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The Russians saved, the astronauts are forced to fix

The astronauts and cosmonauts of Atlantis opened the door, turned on the lights, breathed the air, and then went to work to assemble the 13-story launch station into something that resembled a home.

The arduous work lasted three and a half hours, at the end of which Atlantis commander Tres Wilcott and Russian cosmonaut Yuri Melanchenko made their way to the hatch of the shuttle's deck.

NASA will launch more shuttles into space

"It's beautiful," Wilcott said when he entered the station headquarters. Last night Malenchenko and astronaut Edward Lu completed a six-and-a-half-hour ``rotation'' in space, where they connected a series of cables that will link the station headquarters to the American power supply system and communication systems.
The space agency NASA is planning about 20 rounds of spacewalks in the next 12 to 18 months, as the construction of the station progresses. Although in recent years NASA has launched three-four space shuttles per year, the space agency hopes to increase the pace to about nine launches per year during the completion of the construction of the space station.

Previous update 12.9.2000
Space Center, Houston (AP). In six hours and 14 minutes yesterday, an American astronaut and a Russian cosmonaut, who left the space shuttle "Atlantis", managed to climb onto the International Space Station. The two - Edvar Lo and Yuri Malenchenko - carried rolled cables and tools on their backs.
They were sent to fulfill three missions: balance the Russian service unit, "Zvezda", of the International Space Station; placing a 1.7 meter long arm designed for a compass; and installing television and information cables between this unit and another Russian unit, "Zarya".

When the Russians built the unit, they installed the compass - which measures the Earth's magnetic field - too close to the metal body of "Zvezda". The problematic location of the compass caused the distortion of the received data. According to Mike Hess, who oversaw the shuttle mission from a control room on Earth, NASA asked the Russians to install an arm that would move the compass away, but the Russian space program refused to do so due to a lack of budget.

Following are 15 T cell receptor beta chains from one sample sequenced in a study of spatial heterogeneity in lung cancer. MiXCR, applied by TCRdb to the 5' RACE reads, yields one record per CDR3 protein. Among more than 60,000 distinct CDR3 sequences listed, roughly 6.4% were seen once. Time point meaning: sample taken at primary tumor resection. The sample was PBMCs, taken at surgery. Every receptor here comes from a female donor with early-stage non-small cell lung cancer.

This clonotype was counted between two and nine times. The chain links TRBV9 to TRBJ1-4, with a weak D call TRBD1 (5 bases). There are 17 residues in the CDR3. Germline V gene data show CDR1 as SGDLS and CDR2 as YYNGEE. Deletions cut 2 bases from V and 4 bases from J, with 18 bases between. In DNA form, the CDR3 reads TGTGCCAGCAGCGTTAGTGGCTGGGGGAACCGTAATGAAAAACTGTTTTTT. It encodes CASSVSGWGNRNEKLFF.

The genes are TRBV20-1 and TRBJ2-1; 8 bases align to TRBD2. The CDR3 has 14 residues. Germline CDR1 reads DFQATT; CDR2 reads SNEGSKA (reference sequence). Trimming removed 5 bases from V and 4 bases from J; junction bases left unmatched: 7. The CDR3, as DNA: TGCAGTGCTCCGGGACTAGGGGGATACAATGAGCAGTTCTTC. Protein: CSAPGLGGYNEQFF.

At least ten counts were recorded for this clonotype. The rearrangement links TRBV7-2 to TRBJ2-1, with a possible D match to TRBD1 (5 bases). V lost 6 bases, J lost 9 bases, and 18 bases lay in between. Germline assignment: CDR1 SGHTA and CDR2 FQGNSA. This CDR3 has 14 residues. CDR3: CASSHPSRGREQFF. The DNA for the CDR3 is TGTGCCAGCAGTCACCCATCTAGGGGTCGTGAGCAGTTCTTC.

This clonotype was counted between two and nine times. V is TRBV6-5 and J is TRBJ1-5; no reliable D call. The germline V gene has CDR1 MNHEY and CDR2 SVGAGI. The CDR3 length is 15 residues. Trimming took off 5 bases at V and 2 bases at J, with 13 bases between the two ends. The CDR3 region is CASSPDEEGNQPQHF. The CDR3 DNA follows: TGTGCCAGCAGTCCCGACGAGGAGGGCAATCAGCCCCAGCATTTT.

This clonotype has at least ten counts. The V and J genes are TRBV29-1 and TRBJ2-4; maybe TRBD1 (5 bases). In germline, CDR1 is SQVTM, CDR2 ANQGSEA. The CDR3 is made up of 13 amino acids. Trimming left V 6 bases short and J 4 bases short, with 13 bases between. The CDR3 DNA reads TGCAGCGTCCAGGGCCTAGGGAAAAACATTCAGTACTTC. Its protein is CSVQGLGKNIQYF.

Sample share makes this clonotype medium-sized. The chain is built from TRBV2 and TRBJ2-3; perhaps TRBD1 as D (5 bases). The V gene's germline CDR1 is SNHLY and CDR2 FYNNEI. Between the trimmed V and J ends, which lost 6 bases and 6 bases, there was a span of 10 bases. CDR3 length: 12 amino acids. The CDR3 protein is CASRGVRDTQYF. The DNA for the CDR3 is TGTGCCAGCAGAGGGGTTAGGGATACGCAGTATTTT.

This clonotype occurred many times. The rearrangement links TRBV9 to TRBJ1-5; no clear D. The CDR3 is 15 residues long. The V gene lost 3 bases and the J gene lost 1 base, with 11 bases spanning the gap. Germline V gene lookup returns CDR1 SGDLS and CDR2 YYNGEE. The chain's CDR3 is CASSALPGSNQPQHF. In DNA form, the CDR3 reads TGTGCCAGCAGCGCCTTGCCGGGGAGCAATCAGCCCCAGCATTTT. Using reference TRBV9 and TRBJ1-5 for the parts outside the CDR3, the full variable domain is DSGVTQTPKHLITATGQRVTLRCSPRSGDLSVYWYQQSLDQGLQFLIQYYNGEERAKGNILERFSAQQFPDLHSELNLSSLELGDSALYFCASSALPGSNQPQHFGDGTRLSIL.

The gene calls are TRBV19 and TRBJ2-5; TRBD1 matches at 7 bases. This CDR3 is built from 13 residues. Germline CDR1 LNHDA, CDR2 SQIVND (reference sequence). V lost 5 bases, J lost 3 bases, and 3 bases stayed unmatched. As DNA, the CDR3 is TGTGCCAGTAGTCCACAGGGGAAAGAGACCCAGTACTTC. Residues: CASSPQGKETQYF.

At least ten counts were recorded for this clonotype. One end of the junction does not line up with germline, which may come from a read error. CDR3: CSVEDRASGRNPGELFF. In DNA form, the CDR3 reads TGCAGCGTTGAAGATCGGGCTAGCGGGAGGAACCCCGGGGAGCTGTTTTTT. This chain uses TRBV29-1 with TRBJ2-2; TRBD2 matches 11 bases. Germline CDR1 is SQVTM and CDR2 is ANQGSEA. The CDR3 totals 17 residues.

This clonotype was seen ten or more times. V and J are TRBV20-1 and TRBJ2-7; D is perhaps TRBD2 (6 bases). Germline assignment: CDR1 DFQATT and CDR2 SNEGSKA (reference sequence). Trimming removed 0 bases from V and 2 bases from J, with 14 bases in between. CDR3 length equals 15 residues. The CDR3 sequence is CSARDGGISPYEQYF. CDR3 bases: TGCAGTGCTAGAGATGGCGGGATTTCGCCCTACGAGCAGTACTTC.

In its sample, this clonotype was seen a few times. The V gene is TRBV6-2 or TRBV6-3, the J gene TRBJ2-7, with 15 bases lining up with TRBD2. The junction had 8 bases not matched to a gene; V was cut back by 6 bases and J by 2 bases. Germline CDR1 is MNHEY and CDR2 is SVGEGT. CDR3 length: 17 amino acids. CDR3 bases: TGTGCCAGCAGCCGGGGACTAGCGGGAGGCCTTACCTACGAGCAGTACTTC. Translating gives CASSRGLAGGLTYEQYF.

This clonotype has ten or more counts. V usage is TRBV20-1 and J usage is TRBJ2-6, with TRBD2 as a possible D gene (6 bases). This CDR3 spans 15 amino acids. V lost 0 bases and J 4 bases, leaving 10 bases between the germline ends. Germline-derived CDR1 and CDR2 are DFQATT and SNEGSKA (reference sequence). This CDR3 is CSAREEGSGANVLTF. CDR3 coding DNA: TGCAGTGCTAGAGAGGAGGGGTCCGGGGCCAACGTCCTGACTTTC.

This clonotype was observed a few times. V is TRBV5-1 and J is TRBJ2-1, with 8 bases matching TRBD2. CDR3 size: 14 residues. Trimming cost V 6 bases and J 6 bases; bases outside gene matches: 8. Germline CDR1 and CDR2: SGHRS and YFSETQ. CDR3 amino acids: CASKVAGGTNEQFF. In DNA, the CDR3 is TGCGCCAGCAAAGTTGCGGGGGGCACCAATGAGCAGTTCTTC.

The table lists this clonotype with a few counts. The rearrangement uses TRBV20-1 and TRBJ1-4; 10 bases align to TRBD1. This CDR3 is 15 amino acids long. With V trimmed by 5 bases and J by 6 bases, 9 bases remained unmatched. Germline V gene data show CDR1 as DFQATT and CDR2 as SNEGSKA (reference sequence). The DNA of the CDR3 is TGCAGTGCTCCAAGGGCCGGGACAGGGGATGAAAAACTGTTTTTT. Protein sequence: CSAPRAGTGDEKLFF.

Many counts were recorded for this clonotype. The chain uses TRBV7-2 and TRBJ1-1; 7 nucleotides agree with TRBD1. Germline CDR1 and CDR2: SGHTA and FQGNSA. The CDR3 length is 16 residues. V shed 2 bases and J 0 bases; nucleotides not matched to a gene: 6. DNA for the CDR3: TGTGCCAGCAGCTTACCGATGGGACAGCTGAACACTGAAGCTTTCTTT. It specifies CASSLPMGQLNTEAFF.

Yesterday, NASA discovered another problem with the Zvzda: a solar surface on one of the unit's wings was stuck. The surface did not fold after lifting the unit from Earth and the astronauts will probably have to deal with this problem next time.

The two astronauts walked about 33 meters, until they reached the cargo dock of "Atlantis" - the docking place of the space station. This is the greatest distance ever walked by an American astronaut while tethered. Lu, who is his first spacewalk, said that "I was able to see an amazing view from the back of the shuttle." His mission partner is more experienced: he performed similar walks while living on the "Mir" space station.

To reach the upper part of the station, the cosmonaut and the astronaut were carried on a robotic arm of the shuttle, 12 meters long. Then they climbed using ropes - similar to mountain climbers - until they reached their destination.

To avoid obstacles such as antennas and docking points, the astronaut Daniel Burbank, who was watching what was happening from the cockpit of the crossings, guided the two with instructions such as "Be careful of the heads, do not move to the right".

The mission, which was carried out without a hitch, ended 16 minutes before the allotted time. When he returned to Atlantis, Hess said that "there isn't much to do on the space station and probably won't be until the next crew goes up there."

Atlantis connected with the station on Tuesday after a two-day chase, complicated by problems with the shuttle's navigational equipment, while the station was cruising over Kazakhstan. The shuttle even took the opportunity of being connected to the space station to give it a 5 km boost in its trajectory.

Today the seven astronauts and cosmonauts of Atlantis will enter the station to equip it with thousands of kilograms of supplies intended for the first inhabitants of the station, who are supposed to arrive in November. On October 5, the space shuttle "Discovery" is expected to go on another preparatory mission for the manning of the station. At the John F. Kennedy Space Center in Florida, NASA has already moved the shuttle to the launch facility.
{Appeared in Haaretz newspaper, 12/9/2000{

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